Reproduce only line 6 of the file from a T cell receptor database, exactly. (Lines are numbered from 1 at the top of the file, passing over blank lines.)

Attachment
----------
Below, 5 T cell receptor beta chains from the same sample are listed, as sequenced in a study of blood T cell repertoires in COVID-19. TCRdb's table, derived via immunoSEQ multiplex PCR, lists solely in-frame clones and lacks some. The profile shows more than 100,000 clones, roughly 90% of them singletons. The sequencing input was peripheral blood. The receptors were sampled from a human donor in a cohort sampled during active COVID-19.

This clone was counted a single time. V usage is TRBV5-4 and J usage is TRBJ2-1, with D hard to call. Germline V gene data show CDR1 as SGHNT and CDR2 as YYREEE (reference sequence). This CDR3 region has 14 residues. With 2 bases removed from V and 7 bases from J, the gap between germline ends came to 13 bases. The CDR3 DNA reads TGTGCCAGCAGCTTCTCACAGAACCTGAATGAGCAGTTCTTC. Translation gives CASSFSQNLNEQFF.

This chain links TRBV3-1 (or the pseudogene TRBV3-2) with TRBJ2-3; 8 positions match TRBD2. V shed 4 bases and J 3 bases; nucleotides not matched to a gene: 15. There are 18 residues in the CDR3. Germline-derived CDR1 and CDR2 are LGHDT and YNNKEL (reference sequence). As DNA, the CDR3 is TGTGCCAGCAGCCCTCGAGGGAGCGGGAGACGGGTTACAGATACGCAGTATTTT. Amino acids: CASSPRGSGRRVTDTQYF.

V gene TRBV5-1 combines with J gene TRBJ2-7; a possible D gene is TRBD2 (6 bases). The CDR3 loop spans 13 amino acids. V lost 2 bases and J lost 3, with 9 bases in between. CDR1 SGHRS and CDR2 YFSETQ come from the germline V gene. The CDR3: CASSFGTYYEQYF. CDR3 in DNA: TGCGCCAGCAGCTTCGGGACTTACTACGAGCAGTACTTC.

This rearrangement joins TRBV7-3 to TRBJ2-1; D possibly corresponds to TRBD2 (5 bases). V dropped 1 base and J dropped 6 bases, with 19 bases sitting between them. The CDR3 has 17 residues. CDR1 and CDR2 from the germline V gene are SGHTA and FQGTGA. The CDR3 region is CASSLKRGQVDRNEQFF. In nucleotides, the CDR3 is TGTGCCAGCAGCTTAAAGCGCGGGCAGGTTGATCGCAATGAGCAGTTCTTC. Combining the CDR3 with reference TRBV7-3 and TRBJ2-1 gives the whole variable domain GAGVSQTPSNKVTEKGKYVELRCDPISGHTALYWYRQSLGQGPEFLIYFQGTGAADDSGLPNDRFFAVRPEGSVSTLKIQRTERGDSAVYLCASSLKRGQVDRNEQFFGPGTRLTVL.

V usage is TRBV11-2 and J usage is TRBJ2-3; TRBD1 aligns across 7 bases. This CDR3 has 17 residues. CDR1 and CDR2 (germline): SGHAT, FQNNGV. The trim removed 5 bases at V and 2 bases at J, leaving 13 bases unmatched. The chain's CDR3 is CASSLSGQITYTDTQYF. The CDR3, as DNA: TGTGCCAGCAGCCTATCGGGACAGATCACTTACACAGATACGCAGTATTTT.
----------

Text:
V usage is TRBV11-2 and J usage is TRBJ2-3; TRBD1 aligns across 7 bases. This CDR3 has 17 residues. CDR1 and CDR2 (germline): SGHAT, FQNNGV. The trim removed 5 bases at V and 2 bases at J, leaving 13 bases unmatched. The chain's CDR3 is CASSLSGQITYTDTQYF. The CDR3, as DNA: TGTGCCAGCAGCCTATCGGGACAGATCACTTACACAGATACGCAGTATTTT.